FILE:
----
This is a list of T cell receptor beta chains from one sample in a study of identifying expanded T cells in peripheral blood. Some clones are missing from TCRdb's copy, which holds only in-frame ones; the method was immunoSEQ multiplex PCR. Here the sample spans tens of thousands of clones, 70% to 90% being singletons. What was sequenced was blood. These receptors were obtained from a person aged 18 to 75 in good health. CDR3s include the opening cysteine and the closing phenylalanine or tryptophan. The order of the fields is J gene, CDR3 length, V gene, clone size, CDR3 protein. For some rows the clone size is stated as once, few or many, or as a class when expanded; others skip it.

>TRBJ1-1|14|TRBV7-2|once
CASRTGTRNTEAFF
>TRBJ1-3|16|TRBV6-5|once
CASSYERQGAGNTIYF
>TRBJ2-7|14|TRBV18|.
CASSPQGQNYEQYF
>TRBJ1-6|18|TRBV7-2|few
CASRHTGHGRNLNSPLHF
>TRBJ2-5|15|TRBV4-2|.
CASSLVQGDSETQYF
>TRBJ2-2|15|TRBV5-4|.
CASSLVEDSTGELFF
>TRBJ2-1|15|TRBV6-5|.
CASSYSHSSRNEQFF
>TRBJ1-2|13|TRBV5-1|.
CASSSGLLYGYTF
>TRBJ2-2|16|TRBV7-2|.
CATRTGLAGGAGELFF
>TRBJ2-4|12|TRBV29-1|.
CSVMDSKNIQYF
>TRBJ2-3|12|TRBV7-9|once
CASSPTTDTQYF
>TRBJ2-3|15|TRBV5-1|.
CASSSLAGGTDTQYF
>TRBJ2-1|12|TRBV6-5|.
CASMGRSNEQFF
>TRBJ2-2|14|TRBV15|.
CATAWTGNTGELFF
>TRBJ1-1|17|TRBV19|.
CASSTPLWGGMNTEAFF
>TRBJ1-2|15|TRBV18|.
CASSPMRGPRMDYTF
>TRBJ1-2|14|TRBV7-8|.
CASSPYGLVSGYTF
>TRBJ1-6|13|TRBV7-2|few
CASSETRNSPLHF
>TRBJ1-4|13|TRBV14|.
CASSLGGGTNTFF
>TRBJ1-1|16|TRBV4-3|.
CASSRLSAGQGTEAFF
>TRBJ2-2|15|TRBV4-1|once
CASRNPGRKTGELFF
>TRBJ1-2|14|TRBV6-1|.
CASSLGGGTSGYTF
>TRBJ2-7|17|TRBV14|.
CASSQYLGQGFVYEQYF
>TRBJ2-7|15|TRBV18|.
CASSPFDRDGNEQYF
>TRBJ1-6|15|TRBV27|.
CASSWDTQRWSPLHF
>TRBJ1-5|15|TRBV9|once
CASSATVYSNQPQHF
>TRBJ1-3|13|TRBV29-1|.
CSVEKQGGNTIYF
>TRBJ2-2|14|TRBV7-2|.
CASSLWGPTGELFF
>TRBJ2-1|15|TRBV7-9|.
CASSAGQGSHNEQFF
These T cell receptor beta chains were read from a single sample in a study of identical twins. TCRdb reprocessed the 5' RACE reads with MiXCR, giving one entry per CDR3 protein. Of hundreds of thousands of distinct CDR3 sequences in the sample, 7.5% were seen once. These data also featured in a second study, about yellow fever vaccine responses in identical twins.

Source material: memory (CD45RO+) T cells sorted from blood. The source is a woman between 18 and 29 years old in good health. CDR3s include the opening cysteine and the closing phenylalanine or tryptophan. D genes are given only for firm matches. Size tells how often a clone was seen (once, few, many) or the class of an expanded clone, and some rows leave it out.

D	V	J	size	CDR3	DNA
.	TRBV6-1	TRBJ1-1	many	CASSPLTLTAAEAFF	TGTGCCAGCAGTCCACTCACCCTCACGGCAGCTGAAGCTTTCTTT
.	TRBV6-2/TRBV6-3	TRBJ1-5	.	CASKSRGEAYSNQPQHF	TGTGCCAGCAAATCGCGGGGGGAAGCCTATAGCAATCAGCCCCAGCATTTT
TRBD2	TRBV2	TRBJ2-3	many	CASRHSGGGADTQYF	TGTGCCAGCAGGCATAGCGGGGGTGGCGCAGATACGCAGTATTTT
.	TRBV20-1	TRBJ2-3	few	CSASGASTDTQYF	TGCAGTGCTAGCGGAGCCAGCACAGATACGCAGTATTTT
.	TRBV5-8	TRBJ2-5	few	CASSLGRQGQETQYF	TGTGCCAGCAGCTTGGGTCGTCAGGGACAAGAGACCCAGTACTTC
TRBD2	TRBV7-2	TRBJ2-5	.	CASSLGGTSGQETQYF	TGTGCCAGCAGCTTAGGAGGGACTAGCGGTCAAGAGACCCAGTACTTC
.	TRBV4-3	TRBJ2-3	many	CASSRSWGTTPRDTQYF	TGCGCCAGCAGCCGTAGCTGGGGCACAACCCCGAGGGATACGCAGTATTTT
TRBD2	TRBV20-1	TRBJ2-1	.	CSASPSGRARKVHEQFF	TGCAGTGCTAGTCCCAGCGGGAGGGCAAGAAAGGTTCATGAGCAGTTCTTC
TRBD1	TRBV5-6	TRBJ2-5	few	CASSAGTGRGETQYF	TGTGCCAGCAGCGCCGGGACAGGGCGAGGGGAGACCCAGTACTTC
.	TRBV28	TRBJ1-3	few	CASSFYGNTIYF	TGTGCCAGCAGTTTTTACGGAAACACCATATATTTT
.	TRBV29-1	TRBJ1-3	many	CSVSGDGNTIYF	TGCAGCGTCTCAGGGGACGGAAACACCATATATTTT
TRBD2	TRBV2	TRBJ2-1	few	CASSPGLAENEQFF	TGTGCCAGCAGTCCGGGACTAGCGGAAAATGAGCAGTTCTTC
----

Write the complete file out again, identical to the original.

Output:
This is a list of T cell receptor beta chains from one sample in a study of identifying expanded T cells in peripheral blood. Some clones are missing from TCRdb's copy, which holds only in-frame ones; the method was immunoSEQ multiplex PCR. Here the sample spans tens of thousands of clones, 70% to 90% being singletons. What was sequenced was blood. These receptors were obtained from a person aged 18 to 75 in good health. CDR3s include the opening cysteine and the closing phenylalanine or tryptophan. The order of the fields is J gene, CDR3 length, V gene, clone size, CDR3 protein. For some rows the clone size is stated as once, few or many, or as a class when expanded; others skip it.

>TRBJ1-1|14|TRBV7-2|once
CASRTGTRNTEAFF
>TRBJ1-3|16|TRBV6-5|once
CASSYERQGAGNTIYF
>TRBJ2-7|14|TRBV18|.
CASSPQGQNYEQYF
>TRBJ1-6|18|TRBV7-2|few
CASRHTGHGRNLNSPLHF
>TRBJ2-5|15|TRBV4-2|.
CASSLVQGDSETQYF
>TRBJ2-2|15|TRBV5-4|.
CASSLVEDSTGELFF
>TRBJ2-1|15|TRBV6-5|.
CASSYSHSSRNEQFF
>TRBJ1-2|13|TRBV5-1|.
CASSSGLLYGYTF
>TRBJ2-2|16|TRBV7-2|.
CATRTGLAGGAGELFF
>TRBJ2-4|12|TRBV29-1|.
CSVMDSKNIQYF
>TRBJ2-3|12|TRBV7-9|once
CASSPTTDTQYF
>TRBJ2-3|15|TRBV5-1|.
CASSSLAGGTDTQYF
>TRBJ2-1|12|TRBV6-5|.
CASMGRSNEQFF
>TRBJ2-2|14|TRBV15|.
CATAWTGNTGELFF
>TRBJ1-1|17|TRBV19|.
CASSTPLWGGMNTEAFF
>TRBJ1-2|15|TRBV18|.
CASSPMRGPRMDYTF
>TRBJ1-2|14|TRBV7-8|.
CASSPYGLVSGYTF
>TRBJ1-6|13|TRBV7-2|few
CASSETRNSPLHF
>TRBJ1-4|13|TRBV14|.
CASSLGGGTNTFF
>TRBJ1-1|16|TRBV4-3|.
CASSRLSAGQGTEAFF
>TRBJ2-2|15|TRBV4-1|once
CASRNPGRKTGELFF
>TRBJ1-2|14|TRBV6-1|.
CASSLGGGTSGYTF
>TRBJ2-7|17|TRBV14|.
CASSQYLGQGFVYEQYF
>TRBJ2-7|15|TRBV18|.
CASSPFDRDGNEQYF
>TRBJ1-6|15|TRBV27|.
CASSWDTQRWSPLHF
>TRBJ1-5|15|TRBV9|once
CASSATVYSNQPQHF
>TRBJ1-3|13|TRBV29-1|.
CSVEKQGGNTIYF
>TRBJ2-2|14|TRBV7-2|.
CASSLWGPTGELFF
>TRBJ2-1|15|TRBV7-9|.
CASSAGQGSHNEQFF
These T cell receptor beta chains were read from a single sample in a study of identical twins. TCRdb reprocessed the 5' RACE reads with MiXCR, giving one entry per CDR3 protein. Of hundreds of thousands of distinct CDR3 sequences in the sample, 7.5% were seen once. These data also featured in a second study, about yellow fever vaccine responses in identical twins.

Source material: memory (CD45RO+) T cells sorted from blood. The source is a woman between 18 and 29 years old in good health. CDR3s include the opening cysteine and the closing phenylalanine or tryptophan. D genes are given only for firm matches. Size tells how often a clone was seen (once, few, many) or the class of an expanded clone, and some rows leave it out.

D	V	J	size	CDR3	DNA
.	TRBV6-1	TRBJ1-1	many	CASSPLTLTAAEAFF	TGTGCCAGCAGTCCACTCACCCTCACGGCAGCTGAAGCTTTCTTT
.	TRBV6-2/TRBV6-3	TRBJ1-5	.	CASKSRGEAYSNQPQHF	TGTGCCAGCAAATCGCGGGGGGAAGCCTATAGCAATCAGCCCCAGCATTTT
TRBD2	TRBV2	TRBJ2-3	many	CASRHSGGGADTQYF	TGTGCCAGCAGGCATAGCGGGGGTGGCGCAGATACGCAGTATTTT
.	TRBV20-1	TRBJ2-3	few	CSASGASTDTQYF	TGCAGTGCTAGCGGAGCCAGCACAGATACGCAGTATTTT
.	TRBV5-8	TRBJ2-5	few	CASSLGRQGQETQYF	TGTGCCAGCAGCTTGGGTCGTCAGGGACAAGAGACCCAGTACTTC
TRBD2	TRBV7-2	TRBJ2-5	.	CASSLGGTSGQETQYF	TGTGCCAGCAGCTTAGGAGGGACTAGCGGTCAAGAGACCCAGTACTTC
.	TRBV4-3	TRBJ2-3	many	CASSRSWGTTPRDTQYF	TGCGCCAGCAGCCGTAGCTGGGGCACAACCCCGAGGGATACGCAGTATTTT
TRBD2	TRBV20-1	TRBJ2-1	.	CSASPSGRARKVHEQFF	TGCAGTGCTAGTCCCAGCGGGAGGGCAAGAAAGGTTCATGAGCAGTTCTTC
TRBD1	TRBV5-6	TRBJ2-5	few	CASSAGTGRGETQYF	TGTGCCAGCAGCGCCGGGACAGGGCGAGGGGAGACCCAGTACTTC
.	TRBV28	TRBJ1-3	few	CASSFYGNTIYF	TGTGCCAGCAGTTTTTACGGAAACACCATATATTTT
.	TRBV29-1	TRBJ1-3	many	CSVSGDGNTIYF	TGCAGCGTCTCAGGGGACGGAAACACCATATATTTT
TRBD2	TRBV2	TRBJ2-1	few	CASSPGLAENEQFF	TGTGCCAGCAGTCCGGGACTAGCGGAAAATGAGCAGTTCTTC